Commentary on the New York Times Op-Ed by John C. Bogle
Doing away with the Department of Labor’s proposed fiduciary rule would send a signal to investors that advice firms put their own interests first, John Bogle, the founder of Vanguard, writes in a recent op-ed piece in the New York Times.
Pitting Wall Street Against Investors
Repealing the rule would certainly harm investors preparing for retirement, he writes. Through 2020, Wall Street and the investment industry at large stand to lose an estimated $20 billion in revenue if the rule is implemented, according to A. T. Kearney projections, he writes. And that’s exactly how much investors stand to gain in net investment returns from the fiduciary rule, according to Bogle.
Unfortunately, President Donald Trump’s administration wants to review the rule and presumably repeal it, Bogle writes, and that would certainly be a setback for investors. But a repeal doesn’t make much sense for Wall Street either, he writes.
After all, the fiduciary rule is based on what Bogle calls a “seeming unarguable” principle that the industry must act in the best interests of their clients. Taking a stand against that principle would be counterproductive, he writes.
And there’s not much the industry can do about the fiduciary principle itself, according to Bogle. Investors are becoming increasingly aware of the importance of diversification and keeping down investment costs, he writes.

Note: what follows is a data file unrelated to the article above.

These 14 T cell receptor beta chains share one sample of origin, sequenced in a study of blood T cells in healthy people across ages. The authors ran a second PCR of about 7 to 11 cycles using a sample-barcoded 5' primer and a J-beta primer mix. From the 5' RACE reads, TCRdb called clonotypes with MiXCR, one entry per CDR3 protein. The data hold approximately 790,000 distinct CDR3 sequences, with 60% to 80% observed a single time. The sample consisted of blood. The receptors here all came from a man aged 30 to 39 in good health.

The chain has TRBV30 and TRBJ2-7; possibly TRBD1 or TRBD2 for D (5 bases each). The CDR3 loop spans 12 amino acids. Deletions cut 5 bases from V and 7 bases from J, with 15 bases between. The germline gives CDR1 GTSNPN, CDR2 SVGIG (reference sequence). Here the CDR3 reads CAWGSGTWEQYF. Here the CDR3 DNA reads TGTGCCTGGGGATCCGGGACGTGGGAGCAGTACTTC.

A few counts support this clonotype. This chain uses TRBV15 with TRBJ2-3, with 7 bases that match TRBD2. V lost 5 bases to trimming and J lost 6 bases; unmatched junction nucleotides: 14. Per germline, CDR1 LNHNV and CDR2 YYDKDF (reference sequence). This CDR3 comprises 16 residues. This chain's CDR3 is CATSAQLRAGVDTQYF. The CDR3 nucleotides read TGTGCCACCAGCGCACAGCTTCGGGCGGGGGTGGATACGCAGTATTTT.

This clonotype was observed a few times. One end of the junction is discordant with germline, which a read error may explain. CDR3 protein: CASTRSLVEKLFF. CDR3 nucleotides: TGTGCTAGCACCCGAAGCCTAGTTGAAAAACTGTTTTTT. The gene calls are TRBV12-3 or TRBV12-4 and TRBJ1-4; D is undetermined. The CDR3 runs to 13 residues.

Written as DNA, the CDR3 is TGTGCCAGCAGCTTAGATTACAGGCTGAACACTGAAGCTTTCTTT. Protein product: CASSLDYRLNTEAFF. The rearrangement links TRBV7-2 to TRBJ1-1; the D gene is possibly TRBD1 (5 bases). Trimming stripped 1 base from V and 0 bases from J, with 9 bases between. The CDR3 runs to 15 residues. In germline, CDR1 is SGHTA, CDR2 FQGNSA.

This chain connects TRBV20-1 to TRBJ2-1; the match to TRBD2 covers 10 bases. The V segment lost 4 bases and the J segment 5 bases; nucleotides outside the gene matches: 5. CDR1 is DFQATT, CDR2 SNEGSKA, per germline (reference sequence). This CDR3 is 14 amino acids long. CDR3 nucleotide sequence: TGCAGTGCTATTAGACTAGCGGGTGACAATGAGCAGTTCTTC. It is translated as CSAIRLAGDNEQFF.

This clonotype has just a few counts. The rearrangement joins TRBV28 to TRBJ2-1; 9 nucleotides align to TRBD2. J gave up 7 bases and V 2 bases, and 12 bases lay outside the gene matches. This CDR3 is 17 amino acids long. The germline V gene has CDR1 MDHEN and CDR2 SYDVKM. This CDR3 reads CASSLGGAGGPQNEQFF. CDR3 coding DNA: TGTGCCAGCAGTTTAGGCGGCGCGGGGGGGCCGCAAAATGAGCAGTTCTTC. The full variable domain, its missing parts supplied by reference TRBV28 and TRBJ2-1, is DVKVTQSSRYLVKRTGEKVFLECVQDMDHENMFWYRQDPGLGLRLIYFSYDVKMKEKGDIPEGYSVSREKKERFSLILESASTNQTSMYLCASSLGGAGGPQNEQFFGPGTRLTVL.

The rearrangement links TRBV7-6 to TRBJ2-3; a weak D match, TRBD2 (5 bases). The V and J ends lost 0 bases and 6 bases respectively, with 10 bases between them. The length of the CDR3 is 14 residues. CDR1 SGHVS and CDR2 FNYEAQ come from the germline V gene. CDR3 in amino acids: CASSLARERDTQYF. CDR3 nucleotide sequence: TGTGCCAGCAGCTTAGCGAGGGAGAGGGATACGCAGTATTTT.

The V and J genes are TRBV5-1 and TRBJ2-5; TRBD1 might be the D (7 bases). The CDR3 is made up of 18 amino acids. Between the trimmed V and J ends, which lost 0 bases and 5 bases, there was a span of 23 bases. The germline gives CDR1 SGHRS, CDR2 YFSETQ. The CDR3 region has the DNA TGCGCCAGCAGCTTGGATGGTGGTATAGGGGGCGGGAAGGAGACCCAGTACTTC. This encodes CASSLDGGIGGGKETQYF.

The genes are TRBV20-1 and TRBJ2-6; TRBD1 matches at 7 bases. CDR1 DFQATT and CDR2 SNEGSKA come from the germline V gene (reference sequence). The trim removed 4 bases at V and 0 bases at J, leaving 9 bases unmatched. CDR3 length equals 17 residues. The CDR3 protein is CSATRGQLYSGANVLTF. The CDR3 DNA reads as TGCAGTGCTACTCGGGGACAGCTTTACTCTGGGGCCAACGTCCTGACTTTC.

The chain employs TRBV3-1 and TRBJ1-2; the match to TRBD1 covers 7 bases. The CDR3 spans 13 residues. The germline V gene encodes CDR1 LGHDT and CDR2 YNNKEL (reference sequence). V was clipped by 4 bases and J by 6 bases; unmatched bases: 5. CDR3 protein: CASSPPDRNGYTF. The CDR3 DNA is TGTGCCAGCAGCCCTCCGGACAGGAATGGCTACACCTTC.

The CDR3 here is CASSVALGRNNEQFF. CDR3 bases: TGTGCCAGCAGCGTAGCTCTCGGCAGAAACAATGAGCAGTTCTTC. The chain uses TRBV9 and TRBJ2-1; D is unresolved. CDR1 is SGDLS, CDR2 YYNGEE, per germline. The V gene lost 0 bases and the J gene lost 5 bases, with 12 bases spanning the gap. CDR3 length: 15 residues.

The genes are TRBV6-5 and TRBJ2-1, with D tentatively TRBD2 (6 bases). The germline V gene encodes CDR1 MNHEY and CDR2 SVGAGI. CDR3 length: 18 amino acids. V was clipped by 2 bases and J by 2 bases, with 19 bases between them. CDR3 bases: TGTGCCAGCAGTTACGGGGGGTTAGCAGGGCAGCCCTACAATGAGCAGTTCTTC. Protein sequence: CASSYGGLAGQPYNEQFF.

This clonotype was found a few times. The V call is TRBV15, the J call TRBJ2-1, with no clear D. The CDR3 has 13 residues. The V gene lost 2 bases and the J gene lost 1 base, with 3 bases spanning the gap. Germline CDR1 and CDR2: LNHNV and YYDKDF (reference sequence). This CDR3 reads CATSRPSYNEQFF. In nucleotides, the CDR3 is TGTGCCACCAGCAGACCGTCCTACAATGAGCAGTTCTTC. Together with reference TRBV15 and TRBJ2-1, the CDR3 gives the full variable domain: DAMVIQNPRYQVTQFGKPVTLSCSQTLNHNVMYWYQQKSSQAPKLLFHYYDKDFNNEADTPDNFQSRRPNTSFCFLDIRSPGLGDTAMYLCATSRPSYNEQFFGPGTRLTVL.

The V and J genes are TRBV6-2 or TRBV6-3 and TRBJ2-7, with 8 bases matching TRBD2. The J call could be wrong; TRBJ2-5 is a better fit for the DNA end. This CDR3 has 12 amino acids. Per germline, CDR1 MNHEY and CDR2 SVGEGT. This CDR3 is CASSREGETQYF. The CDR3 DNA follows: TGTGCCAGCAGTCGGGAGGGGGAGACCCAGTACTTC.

Investors have already embraced lower-cost diversified index funds (such as those sold by Vanguard, Bogle points out). Since 2008, $800 billion have left the actively managed mutual fund market while equity index funds have attracted $1.8 trillion, he writes.
The fiduciary standard has been embraced by several large brokerages as well, Bogle writes. Some plan to eliminate front-end commissions in retirement accounts while others are offering lower-priced mutual fund shares, he writes. These initiatives aren’t likely to be reversed, according to Bogle.
But according to Bogle, even the current proposal isn’t enough because it only covers retirement investors, ignoring three-quarters of the assets held by individual investors overall. For a truly effective fiduciary rule, it should encompass all individual investors, he writes.